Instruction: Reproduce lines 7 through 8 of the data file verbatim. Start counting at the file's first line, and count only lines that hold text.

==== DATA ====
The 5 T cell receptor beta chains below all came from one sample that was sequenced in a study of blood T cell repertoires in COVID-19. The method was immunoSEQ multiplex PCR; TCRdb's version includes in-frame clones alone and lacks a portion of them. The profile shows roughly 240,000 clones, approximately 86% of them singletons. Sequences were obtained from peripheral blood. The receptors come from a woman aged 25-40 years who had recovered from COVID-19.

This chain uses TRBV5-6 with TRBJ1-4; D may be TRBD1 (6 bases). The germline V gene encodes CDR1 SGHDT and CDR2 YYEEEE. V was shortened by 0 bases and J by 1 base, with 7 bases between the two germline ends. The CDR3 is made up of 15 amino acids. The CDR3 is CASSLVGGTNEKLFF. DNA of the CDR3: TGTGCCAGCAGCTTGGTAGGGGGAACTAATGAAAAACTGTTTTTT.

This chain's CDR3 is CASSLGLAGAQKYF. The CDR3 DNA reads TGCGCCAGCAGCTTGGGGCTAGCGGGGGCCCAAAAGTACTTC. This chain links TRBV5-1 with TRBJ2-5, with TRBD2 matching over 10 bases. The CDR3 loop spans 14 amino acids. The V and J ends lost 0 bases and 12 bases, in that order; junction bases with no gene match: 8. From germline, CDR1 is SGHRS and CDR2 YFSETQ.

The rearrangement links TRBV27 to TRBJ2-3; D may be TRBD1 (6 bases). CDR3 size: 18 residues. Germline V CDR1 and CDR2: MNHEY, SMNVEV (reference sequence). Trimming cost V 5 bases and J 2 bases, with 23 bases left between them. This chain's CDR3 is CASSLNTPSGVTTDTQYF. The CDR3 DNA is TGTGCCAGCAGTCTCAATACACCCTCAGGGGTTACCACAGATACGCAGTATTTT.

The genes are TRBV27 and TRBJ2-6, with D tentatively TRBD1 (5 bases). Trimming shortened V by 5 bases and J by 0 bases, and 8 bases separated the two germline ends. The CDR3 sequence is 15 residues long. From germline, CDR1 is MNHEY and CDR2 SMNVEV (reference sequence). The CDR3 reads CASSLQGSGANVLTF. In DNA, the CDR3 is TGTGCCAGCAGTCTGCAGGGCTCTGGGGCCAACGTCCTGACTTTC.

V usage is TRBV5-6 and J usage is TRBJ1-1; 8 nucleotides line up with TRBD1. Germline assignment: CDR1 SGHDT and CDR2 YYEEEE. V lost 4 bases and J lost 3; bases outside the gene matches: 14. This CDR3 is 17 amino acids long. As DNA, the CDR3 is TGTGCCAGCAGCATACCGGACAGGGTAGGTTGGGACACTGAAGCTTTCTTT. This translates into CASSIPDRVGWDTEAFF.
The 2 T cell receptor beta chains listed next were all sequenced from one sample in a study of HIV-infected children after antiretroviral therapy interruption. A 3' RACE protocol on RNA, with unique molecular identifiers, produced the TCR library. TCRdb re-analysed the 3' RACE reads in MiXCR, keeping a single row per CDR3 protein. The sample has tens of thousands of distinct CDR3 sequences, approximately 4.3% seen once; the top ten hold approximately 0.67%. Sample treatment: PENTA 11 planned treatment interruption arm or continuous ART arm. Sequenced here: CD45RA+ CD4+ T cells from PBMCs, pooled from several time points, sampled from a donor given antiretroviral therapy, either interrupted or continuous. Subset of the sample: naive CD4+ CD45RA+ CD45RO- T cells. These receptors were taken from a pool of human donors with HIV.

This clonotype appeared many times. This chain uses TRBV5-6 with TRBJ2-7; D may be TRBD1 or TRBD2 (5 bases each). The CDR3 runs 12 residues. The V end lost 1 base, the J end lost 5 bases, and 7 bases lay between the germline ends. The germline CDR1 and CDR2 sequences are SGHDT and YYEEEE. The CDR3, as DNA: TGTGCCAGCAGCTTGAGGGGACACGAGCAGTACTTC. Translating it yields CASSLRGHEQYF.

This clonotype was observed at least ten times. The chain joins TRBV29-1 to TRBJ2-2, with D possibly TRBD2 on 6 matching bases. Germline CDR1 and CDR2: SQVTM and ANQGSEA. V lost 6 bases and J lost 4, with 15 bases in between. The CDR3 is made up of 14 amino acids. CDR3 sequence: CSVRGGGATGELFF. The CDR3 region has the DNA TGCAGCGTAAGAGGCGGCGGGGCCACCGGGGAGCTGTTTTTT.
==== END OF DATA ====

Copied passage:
The 2 T cell receptor beta chains listed next were all sequenced from one sample in a study of HIV-infected children after antiretroviral therapy interruption. A 3' RACE protocol on RNA, with unique molecular identifiers, produced the TCR library. TCRdb re-analysed the 3' RACE reads in MiXCR, keeping a single row per CDR3 protein. The sample has tens of thousands of distinct CDR3 sequences, approximately 4.3% seen once; the top ten hold approximately 0.67%. Sample treatment: PENTA 11 planned treatment interruption arm or continuous ART arm. Sequenced here: CD45RA+ CD4+ T cells from PBMCs, pooled from several time points, sampled from a donor given antiretroviral therapy, either interrupted or continuous. Subset of the sample: naive CD4+ CD45RA+ CD45RO- T cells. These receptors were taken from a pool of human donors with HIV.

This clonotype appeared many times. This chain uses TRBV5-6 with TRBJ2-7; D may be TRBD1 or TRBD2 (5 bases each). The CDR3 runs 12 residues. The V end lost 1 base, the J end lost 5 bases, and 7 bases lay between the germline ends. The germline CDR1 and CDR2 sequences are SGHDT and YYEEEE. The CDR3, as DNA: TGTGCCAGCAGCTTGAGGGGACACGAGCAGTACTTC. Translating it yields CASSLRGHEQYF.